Our understanding of the forces that drive community assembly, composition, and dynamics in bacterial communities is an open question in biology. In large part, this gap in knowledge is because the fields of community ecology and population genetics need to be integrated. Microbes evolve quickly, and microevolution and ecological pressures both impact microbial community structures, and therefore it is imperative that both ecological and evolutionary pressures be considered to learn about bacterial community assembly. Environmental factors, species interactions, and evolutionary dynamics all play a role in shaping communities. However, the relative contributions of each of these factors in driving microbial community composition remain unclear. Dr. Raymann received an NSF grant to conduct studies that aim to bridge ecology and evolution by integrating concepts and approaches from both fields to investigate the forces that govern the composition of host-associated microbial communities. Dr. Raymann’s three main objectives are to determine: 

1) how the physical environment impacts microbial community composition

2) the relative role of neutral dynamics versus niche assembly in shaping community structure, 

3) how microevolution influences community dynamics and structure over time. 

Key to this research is the ability to capture community dynamics at both the species level and the strain level (genomic variants within the same species). Artificially inseminated queen bees will be used to create genetically controlled colonies that will be used for in vivo experiments. Community dynamics will be followed across different controlled environmental conditions in which a host-associated microbial community can develop.  Dr. Raymann research supports three Ph.D. students, a Masters student, and many undergraduate students.  Read more about her work here.


Dr. Martin Tsz-Ki Tsui

Mercury cycling in forest watersheds

Atmospheric deposition of mercury (Hg) to forested watersheds can be through a combination of wet and dry deposition, with the latter pathway considered to be more important due to enhanced dry deposition to the forest canopy. Thus, alteration of the forest canopy is expected to result in changes in the relative contribution of wet vs. dry deposition as well as the amount of deposited Hg. Once deposited, Hg can be exported by streams and can potentially contaminate downstream ecosystems. A portion of this deposited Hg can be microbially converted to methylmercury (MeHg) under anoxic conditions. MeHg is a potent neurotoxin that can strongly bioaccumulates and biomagnifies in natural food webs, posing a serious threat to natural populations of wildlife and humans. Forest restoration is a common practice for restoring native species, protecting endangered species, and improving ecosystem services. Since there is an intimate relationship between Hg cycling behavior and various properties of forested watersheds (including canopy cover, soil saturation, etc.), it is important to examine if and how forest restoration, a common forest management tool, may affect Hg cycling in forested watersheds. The proposed work will provide a unique chance to test the utility of stable Hg isotopes for tracking atmospheric Hg deposition and Hg methylation and for following uptake of Hg from different sources into the food webs of both managed and unmanaged reference watersheds. Dr. Tsui’s research aims to reveal the extent and effects of forest management on Hg deposition and MeHg production in a forested ecosystem in the southeastern region of North America.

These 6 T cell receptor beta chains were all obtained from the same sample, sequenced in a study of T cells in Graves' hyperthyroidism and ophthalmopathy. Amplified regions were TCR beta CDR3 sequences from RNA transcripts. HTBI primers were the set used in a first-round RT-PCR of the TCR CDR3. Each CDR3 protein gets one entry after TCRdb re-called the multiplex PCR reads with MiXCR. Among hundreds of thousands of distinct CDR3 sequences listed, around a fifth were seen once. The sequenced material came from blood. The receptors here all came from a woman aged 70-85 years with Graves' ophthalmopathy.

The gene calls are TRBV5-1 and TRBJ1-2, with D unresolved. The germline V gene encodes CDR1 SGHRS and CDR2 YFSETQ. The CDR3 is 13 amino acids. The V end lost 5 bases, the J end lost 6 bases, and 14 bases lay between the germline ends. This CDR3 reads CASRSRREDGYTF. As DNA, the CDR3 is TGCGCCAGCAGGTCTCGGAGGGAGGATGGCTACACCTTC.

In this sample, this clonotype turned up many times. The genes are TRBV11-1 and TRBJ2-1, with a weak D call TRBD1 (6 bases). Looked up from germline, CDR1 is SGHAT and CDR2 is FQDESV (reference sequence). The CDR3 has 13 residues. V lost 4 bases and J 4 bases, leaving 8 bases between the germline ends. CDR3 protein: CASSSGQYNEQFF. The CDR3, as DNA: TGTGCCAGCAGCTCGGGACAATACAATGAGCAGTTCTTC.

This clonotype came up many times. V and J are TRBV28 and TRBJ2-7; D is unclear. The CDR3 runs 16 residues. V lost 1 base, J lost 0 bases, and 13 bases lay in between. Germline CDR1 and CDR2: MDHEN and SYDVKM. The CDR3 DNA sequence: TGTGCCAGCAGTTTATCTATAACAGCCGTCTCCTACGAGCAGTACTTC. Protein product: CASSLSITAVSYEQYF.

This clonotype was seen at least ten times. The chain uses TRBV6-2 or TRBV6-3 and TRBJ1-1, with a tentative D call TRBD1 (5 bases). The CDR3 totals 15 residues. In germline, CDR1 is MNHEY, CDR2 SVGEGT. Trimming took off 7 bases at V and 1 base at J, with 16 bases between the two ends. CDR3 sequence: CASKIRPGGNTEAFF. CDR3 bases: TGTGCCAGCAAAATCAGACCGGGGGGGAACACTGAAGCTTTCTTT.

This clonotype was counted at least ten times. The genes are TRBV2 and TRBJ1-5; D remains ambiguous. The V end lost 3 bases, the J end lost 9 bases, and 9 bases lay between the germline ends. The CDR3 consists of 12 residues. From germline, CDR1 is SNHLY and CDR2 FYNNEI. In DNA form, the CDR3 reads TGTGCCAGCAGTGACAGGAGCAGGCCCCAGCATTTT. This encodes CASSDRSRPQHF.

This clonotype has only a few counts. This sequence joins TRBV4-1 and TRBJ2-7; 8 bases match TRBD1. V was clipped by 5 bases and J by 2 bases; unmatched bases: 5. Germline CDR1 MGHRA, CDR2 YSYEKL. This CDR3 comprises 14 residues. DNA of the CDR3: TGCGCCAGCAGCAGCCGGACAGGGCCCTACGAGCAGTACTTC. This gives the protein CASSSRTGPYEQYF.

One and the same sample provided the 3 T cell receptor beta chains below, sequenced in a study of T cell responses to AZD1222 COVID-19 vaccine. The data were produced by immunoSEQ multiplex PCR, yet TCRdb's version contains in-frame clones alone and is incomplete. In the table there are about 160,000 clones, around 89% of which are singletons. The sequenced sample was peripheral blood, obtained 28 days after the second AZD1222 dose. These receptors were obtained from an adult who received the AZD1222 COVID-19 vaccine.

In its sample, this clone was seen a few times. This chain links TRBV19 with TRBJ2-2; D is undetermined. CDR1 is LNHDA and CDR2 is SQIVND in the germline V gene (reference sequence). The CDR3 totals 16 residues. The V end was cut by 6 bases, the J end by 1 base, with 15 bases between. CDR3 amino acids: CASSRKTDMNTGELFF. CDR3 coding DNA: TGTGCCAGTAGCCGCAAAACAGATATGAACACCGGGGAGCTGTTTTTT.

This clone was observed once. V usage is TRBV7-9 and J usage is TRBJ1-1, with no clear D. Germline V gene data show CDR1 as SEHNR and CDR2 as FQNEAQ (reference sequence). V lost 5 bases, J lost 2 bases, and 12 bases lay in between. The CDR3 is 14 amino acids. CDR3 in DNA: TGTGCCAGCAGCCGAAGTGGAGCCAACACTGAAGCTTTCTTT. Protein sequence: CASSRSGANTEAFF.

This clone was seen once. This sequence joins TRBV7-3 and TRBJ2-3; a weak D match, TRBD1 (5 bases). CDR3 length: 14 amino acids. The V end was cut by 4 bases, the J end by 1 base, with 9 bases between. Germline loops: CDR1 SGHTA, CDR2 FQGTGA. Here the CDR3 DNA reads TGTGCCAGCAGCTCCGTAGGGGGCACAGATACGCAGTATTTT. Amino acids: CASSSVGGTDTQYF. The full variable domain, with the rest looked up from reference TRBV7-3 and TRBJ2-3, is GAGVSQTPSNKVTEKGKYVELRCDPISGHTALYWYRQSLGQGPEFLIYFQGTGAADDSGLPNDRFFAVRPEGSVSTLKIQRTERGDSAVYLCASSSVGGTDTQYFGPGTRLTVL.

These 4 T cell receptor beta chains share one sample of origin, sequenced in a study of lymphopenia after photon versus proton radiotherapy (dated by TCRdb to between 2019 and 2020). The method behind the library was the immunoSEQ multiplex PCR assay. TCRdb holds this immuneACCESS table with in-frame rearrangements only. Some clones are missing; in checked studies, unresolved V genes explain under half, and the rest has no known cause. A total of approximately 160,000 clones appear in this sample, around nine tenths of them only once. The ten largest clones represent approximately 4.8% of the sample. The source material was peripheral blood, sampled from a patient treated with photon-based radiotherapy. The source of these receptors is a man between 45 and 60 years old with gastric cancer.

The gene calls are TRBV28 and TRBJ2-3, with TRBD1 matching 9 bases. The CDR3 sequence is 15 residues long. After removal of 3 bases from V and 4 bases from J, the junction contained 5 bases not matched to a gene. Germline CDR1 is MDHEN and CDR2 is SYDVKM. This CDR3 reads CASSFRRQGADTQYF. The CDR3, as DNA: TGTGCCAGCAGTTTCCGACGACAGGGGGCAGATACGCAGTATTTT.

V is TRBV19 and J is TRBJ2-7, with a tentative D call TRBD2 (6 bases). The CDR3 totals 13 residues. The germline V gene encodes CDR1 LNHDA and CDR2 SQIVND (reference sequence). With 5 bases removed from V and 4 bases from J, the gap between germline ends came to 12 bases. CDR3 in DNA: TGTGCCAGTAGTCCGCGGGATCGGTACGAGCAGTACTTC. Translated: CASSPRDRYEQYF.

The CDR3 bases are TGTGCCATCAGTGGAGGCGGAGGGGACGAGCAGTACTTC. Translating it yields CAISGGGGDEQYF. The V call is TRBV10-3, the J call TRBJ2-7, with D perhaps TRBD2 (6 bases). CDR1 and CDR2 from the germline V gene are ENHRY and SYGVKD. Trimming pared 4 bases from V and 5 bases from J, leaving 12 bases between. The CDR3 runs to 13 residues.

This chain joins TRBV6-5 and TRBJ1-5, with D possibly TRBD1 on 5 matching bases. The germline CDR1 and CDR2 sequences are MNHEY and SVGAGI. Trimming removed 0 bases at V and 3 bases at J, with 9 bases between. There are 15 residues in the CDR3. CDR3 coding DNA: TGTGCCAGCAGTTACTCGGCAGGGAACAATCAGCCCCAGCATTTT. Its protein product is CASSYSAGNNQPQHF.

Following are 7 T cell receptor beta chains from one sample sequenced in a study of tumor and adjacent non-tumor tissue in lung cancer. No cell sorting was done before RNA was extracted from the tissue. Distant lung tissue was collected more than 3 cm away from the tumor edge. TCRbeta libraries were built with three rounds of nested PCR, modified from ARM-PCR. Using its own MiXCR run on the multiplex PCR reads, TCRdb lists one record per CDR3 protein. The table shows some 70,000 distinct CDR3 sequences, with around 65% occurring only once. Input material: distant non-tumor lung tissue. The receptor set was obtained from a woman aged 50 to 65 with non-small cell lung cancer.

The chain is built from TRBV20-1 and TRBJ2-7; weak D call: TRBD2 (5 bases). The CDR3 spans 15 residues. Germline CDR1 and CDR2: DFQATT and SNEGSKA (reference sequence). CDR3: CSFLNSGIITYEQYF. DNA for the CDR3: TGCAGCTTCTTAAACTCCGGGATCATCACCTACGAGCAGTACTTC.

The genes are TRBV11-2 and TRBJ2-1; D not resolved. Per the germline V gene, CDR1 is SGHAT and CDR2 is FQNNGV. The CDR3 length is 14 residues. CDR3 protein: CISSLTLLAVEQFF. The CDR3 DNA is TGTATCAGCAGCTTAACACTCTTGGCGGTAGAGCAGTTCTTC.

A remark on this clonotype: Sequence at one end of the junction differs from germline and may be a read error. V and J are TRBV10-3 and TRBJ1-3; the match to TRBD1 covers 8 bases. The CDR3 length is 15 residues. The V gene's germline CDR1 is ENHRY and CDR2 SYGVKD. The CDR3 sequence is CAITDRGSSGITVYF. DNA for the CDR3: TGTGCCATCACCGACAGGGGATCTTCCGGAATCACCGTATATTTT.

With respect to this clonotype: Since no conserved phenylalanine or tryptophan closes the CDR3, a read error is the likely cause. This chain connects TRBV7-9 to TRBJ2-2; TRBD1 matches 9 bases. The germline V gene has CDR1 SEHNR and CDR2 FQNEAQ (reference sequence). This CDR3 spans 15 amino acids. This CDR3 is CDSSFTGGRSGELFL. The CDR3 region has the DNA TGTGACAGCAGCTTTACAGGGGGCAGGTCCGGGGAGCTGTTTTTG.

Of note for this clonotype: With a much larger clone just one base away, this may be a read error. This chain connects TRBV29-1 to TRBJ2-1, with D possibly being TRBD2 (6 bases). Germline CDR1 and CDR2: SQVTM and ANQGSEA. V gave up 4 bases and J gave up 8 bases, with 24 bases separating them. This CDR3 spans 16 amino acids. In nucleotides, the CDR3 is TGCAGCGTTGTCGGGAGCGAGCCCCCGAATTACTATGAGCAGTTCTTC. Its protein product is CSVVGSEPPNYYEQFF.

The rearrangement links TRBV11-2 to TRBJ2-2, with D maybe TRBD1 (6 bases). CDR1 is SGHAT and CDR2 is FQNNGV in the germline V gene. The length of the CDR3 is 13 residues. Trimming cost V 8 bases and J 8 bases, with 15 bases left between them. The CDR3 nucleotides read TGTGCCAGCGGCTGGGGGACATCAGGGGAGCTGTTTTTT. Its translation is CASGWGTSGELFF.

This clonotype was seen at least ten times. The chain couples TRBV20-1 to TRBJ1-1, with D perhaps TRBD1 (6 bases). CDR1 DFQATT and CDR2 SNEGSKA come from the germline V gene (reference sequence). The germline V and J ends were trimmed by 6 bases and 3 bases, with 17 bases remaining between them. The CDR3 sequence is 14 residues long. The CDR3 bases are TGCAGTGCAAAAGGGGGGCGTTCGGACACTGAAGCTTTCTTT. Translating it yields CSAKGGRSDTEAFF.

Dr. Sally Koerner

Identifying mechanisms of rangeland drought resilience:  management strategies for sustainable ecosystem health

Long-term sustainability of rangeland function is vital for providing food security, as well as maintaining the well-being of ranchers and society. The USDA aims to increase the percentage of land with conservation and management strategies in place to improve or sustain productivity and ecological health. Maintaining healthy plant and soil systems is critical to this goal. However, projected increases in extreme climatic events are currently threatening the health of the nation’s rangelands. Discovering and adopting best management practices for this changing climate is therefore critical to sustain America’s rangeland in the long-term. Dr. Koerner has an NSF funded project to (1) experimentally examine the interactive effects of drought intensity and grazing management in a field setting to determine mechanisms underlying rangeland resiliency in the face of a changing climate, and (2) facilitate implementation of best-management practices through a variety of extension programs including local and regional informal learning series and development of interactive web tools tailored for land managers.

Dr. Koerner’s research will provide a framework for increasing our understanding of drought effects in grassland systems.  It will provide a way to monitor the effects of grazing on drought-stricken grassland systems and develop best-practices during and following droughts of varying magnitudes to sustainably manage range cattle production. Such knowledge about the interactions among all of the components of rangeland systems is necessary to promote rangeland sustainability in the face of climate change.  Her project supports multiple Ph.D., M.S. and undergraduate students. Read more about her work here.